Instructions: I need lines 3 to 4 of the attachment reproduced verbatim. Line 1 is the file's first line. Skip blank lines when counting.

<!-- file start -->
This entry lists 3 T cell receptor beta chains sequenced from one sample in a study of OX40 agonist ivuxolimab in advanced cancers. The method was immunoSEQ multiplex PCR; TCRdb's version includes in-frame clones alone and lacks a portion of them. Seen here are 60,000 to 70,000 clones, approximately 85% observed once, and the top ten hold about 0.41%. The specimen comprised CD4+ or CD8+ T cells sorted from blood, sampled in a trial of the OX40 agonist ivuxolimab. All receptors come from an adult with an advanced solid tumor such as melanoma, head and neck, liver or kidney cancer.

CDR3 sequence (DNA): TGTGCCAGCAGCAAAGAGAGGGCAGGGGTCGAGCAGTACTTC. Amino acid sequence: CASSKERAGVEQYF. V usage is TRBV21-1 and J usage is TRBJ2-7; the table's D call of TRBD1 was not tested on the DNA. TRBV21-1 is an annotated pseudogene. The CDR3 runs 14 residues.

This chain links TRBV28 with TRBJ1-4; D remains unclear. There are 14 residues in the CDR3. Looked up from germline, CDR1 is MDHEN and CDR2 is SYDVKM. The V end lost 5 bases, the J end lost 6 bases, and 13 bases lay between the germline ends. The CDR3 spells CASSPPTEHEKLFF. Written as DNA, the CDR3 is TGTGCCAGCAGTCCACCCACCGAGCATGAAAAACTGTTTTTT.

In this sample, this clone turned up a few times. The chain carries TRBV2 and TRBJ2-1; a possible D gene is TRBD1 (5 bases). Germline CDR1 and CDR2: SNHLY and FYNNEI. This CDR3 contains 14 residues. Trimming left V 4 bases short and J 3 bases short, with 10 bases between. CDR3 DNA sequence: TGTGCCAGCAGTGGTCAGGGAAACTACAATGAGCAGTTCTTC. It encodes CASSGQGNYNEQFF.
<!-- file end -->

This chain links TRBV28 with TRBJ1-4; D remains unclear. There are 14 residues in the CDR3. Looked up from germline, CDR1 is MDHEN and CDR2 is SYDVKM. The V end lost 5 bases, the J end lost 6 bases, and 13 bases lay between the germline ends. The CDR3 spells CASSPPTEHEKLFF. Written as DNA, the CDR3 is TGTGCCAGCAGTCCACCCACCGAGCATGAAAAACTGTTTTTT.

In this sample, this clone turned up a few times. The chain carries TRBV2 and TRBJ2-1; a possible D gene is TRBD1 (5 bases). Germline CDR1 and CDR2: SNHLY and FYNNEI. This CDR3 contains 14 residues. Trimming left V 4 bases short and J 3 bases short, with 10 bases between. CDR3 DNA sequence: TGTGCCAGCAGTGGTCAGGGAAACTACAATGAGCAGTTCTTC. It encodes CASSGQGNYNEQFF.